modeling the structure she has laid out for them.
The Purpose of Oral Reading
To read aloud to an audience something
they have not heard before and to hold
their attention is one of the high aims
of oral reading . . . In audience
circumstances other pupils cannot follow
in a text. They become listeners.
Audience attention is more likely to be
focused on content rather than on
word errors, and the situation is more
likely to be one in which to learn
rather than to find fault. from Directing Reading Maturity as a Cognitive
Process, pg. 121.
Components of Oral Reading
Accuracy: measures the student’s precision in orally presenting the
words in the text.
Rate: the speed at which the students read aloud.
Fluency: a rating of the student’s ability to render an appropriately
phrased and syntactically coherent delivery of the passage.
from NAEP 2002 Special Study of
Oral Reading, pg. 15.
Oral Reading Fluency Scale
Level 4 Reads primarily in larger, meaningful phrase groups.
Although some regressions, repetitions, and deviations from
text may be present, these do not appear to detract from the
overall structure of the story. Preservation of the author’s
Fluent syntax is consistent. Some or most of the story is read with
Level 3 Reads primarily in three- or four-word phrase groups.
Some small groupings may be present. However, the
majority of phrasing seems appropriate and preserves the
syntax of the author. Little or no expressive interpretation is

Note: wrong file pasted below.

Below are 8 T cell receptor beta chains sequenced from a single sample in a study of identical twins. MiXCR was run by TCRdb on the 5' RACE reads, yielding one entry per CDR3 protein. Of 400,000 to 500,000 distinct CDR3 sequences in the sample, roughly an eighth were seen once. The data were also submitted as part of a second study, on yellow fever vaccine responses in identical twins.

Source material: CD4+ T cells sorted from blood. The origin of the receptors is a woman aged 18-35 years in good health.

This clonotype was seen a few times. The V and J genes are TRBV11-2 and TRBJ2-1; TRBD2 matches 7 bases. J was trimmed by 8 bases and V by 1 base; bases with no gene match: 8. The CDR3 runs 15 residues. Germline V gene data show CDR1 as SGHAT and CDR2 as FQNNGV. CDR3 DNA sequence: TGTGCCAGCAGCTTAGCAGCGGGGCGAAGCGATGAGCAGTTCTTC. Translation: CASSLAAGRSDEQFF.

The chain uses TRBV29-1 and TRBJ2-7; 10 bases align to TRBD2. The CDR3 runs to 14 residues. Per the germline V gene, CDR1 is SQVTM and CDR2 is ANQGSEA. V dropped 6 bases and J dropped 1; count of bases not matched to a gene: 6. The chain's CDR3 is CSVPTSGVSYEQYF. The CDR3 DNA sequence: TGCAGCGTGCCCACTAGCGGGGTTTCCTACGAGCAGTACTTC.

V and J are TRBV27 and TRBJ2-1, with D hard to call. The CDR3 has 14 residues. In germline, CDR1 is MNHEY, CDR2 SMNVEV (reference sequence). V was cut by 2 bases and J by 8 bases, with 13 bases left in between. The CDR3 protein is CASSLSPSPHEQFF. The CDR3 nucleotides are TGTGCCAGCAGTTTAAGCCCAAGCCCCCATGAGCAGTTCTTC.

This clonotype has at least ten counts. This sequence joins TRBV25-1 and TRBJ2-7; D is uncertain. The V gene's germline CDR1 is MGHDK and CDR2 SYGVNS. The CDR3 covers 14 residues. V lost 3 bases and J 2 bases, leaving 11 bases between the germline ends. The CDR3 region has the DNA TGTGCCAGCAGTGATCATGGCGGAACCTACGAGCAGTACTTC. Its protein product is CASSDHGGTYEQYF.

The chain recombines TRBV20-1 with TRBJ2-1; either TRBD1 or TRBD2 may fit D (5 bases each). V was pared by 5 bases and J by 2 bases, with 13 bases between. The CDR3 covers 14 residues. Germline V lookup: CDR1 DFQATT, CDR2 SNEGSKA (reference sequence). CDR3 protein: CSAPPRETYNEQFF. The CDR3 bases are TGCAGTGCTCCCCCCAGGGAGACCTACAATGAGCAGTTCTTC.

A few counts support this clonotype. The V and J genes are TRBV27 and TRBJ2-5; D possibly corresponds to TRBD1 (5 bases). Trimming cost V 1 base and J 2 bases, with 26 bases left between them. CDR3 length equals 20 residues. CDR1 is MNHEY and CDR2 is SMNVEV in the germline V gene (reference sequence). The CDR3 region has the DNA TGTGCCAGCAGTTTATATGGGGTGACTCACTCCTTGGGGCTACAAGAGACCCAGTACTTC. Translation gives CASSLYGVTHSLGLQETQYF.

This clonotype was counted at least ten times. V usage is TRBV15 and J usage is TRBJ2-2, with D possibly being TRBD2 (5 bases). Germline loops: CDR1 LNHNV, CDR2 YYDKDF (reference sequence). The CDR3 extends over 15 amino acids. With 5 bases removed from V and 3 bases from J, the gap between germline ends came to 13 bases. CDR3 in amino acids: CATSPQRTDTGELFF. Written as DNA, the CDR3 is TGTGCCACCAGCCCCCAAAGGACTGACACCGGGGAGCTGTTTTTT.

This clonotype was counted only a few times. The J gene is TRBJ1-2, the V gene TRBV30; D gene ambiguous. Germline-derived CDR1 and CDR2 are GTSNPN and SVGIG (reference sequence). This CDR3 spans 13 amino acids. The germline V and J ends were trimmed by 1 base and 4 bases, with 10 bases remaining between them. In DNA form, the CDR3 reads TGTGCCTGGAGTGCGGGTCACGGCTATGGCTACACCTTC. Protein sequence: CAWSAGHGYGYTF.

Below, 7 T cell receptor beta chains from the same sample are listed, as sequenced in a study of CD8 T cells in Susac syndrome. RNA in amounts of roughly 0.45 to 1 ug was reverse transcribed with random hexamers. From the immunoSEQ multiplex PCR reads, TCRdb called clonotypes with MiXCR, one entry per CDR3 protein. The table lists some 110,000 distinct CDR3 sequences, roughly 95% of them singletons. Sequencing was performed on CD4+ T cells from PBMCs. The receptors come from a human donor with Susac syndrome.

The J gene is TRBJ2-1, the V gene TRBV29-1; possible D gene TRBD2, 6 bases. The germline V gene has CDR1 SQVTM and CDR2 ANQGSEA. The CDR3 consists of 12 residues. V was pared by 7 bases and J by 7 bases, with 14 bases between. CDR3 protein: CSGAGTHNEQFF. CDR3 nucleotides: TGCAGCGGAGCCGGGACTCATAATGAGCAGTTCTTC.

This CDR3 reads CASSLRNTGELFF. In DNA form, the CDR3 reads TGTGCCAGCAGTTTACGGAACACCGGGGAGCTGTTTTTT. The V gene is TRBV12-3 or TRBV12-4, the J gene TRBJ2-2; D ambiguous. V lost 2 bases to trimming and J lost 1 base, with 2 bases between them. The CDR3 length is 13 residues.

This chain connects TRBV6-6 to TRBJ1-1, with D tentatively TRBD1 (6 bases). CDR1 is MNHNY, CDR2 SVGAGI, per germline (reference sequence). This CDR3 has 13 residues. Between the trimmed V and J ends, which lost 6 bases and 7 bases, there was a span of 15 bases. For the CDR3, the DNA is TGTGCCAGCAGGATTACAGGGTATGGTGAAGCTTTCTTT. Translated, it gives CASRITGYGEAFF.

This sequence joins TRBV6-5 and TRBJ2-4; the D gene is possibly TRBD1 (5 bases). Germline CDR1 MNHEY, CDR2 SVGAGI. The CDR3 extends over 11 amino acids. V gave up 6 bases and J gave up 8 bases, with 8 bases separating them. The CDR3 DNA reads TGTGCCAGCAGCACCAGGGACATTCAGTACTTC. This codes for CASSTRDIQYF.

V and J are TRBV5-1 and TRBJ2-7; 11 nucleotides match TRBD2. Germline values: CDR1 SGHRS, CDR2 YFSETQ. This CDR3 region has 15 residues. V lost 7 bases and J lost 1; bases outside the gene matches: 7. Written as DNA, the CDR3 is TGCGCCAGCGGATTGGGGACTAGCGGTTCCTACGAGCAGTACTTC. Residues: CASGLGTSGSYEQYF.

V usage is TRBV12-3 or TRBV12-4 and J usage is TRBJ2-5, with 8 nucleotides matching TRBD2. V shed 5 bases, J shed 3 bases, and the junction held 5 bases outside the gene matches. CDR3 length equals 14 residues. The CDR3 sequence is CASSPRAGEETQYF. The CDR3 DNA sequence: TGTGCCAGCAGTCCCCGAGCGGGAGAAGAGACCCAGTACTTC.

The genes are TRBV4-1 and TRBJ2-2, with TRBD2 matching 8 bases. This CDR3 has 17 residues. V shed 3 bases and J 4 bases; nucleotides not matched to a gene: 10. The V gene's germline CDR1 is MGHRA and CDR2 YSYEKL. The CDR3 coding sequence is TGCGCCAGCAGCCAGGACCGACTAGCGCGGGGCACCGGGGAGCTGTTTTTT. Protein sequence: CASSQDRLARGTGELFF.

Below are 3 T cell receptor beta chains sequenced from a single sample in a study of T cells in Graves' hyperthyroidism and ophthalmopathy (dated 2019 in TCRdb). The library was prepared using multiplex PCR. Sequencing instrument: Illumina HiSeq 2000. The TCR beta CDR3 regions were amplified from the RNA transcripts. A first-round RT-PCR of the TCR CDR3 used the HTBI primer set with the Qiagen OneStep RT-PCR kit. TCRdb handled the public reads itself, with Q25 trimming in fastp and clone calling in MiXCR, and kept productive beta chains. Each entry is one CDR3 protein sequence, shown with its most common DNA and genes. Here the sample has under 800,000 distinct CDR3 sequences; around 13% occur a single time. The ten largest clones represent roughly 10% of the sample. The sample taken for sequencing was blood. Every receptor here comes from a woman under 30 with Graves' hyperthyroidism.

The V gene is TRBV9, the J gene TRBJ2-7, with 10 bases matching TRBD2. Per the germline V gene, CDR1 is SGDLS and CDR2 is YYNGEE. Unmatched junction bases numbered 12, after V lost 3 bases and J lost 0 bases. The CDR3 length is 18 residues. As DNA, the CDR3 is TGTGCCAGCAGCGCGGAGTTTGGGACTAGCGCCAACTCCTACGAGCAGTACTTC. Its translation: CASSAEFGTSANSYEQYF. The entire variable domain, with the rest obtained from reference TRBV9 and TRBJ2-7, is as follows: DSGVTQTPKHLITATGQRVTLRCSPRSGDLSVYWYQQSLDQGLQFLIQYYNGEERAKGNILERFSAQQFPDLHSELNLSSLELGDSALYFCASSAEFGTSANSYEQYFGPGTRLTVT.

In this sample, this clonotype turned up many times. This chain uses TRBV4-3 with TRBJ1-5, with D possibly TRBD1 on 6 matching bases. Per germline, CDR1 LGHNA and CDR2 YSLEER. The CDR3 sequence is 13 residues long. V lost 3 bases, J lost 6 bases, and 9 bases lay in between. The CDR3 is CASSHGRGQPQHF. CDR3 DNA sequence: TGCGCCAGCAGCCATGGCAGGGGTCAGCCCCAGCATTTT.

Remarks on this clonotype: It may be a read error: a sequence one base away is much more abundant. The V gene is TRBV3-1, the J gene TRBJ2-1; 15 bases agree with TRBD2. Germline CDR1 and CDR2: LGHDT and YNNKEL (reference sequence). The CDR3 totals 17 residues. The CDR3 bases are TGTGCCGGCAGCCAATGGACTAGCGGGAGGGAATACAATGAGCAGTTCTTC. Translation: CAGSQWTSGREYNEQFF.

Level 2 Reads primarily in two-word phrases with some three-
or four-word groupings. Some word-by-word reading may
be present. Word groupings may seem awkward and
Non-Fluent unrelated to larger context of sentence or passage.
Level 1 Reads primarily word-by-word. Occasional two-word
or three-word phrases may occur—but these are infrequent
and/or they do not preserve meaningful syntax.
from NAEP 2002 Special Study of
Oral Reading, pg. 40.
Testing Oral versus Silent Reading
IRI (Informal Reading Inventories)
Graded reading passages from Form A to Form B are typically
given to the student in alternating order for oral and then
Rate of Reading and Flexibility
Measure Words Per Minute (WPM) in each
What can parents do?
Jennie Nash outlines the do’s and don’ts of a parents’ role in helping their
child read in her book Raising a Reader.
101 Reasons to Read with your Child
• Encourages Bonding • Becomes an Educational Tool • Allows for Better Understanding of
• Bridges the Generation Gap • Helps Raise Academic and Social Each Other
• Encourages Character Performance • Develops Critical Thinking
Development • Looks at World History in • Expands Knowledge and an
• Explains the Meaning of Success Exciting New Ways Appreciation for the Arts
• Builds Self-Confidence • Helps with Habits and Attitudes • Promotes Healthy Problem Solving
• Teaches Responsibility • Identifies Interests and Nurtures • Helps Face Fears of the Unknown
• Increases Sense of Worthiness Them • Can Ease a Child’s Fears When a New
• Shows Family Support • Teaches Spirituality Through Baby Joins the Family
Examples • Reduces Overall Family Tension
• Encourages Self-Expression
• Creates a Family Culture • Teaches that Individual Differences are
• Develops Integrity
• Creates Warm Family Memories Okay
• Promotes Self-Respect
• Teaches How to Express Ideas • Creates New Family Ties